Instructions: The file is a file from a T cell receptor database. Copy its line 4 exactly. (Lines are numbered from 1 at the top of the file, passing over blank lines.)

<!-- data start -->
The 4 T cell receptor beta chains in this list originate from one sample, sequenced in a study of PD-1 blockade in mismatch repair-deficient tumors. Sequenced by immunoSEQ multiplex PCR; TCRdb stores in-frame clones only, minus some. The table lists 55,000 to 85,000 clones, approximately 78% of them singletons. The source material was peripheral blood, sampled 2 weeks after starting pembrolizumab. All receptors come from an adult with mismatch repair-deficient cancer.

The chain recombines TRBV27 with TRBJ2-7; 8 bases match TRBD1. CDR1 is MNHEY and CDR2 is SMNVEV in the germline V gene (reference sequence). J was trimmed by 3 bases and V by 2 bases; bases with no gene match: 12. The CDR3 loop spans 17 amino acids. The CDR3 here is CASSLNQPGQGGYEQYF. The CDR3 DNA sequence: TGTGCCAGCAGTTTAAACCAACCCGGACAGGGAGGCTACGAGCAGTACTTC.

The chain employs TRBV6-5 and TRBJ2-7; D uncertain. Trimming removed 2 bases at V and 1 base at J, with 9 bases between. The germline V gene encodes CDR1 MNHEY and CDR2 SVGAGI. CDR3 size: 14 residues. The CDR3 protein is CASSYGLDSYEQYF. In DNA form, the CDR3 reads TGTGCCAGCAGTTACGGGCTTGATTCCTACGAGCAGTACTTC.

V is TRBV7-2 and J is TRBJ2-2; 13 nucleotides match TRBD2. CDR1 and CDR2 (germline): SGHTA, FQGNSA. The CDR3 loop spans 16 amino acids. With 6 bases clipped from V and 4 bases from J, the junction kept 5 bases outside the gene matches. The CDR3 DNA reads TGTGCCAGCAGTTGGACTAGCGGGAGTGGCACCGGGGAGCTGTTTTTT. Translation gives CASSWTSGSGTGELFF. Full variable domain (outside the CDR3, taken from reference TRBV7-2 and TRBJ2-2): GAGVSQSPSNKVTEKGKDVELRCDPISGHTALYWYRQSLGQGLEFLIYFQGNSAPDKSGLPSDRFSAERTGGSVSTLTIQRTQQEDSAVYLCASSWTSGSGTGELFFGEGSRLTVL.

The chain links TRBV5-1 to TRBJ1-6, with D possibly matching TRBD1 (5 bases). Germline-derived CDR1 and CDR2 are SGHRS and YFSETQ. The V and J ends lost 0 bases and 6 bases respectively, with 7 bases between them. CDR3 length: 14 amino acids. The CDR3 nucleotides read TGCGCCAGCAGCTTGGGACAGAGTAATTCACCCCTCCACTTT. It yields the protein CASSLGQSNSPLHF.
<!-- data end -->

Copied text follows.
V is TRBV7-2 and J is TRBJ2-2; 13 nucleotides match TRBD2. CDR1 and CDR2 (germline): SGHTA, FQGNSA. The CDR3 loop spans 16 amino acids. With 6 bases clipped from V and 4 bases from J, the junction kept 5 bases outside the gene matches. The CDR3 DNA reads TGTGCCAGCAGTTGGACTAGCGGGAGTGGCACCGGGGAGCTGTTTTTT. Translation gives CASSWTSGSGTGELFF. Full variable domain (outside the CDR3, taken from reference TRBV7-2 and TRBJ2-2): GAGVSQSPSNKVTEKGKDVELRCDPISGHTALYWYRQSLGQGLEFLIYFQGNSAPDKSGLPSDRFSAERTGGSVSTLTIQRTQQEDSAVYLCASSWTSGSGTGELFFGEGSRLTVL.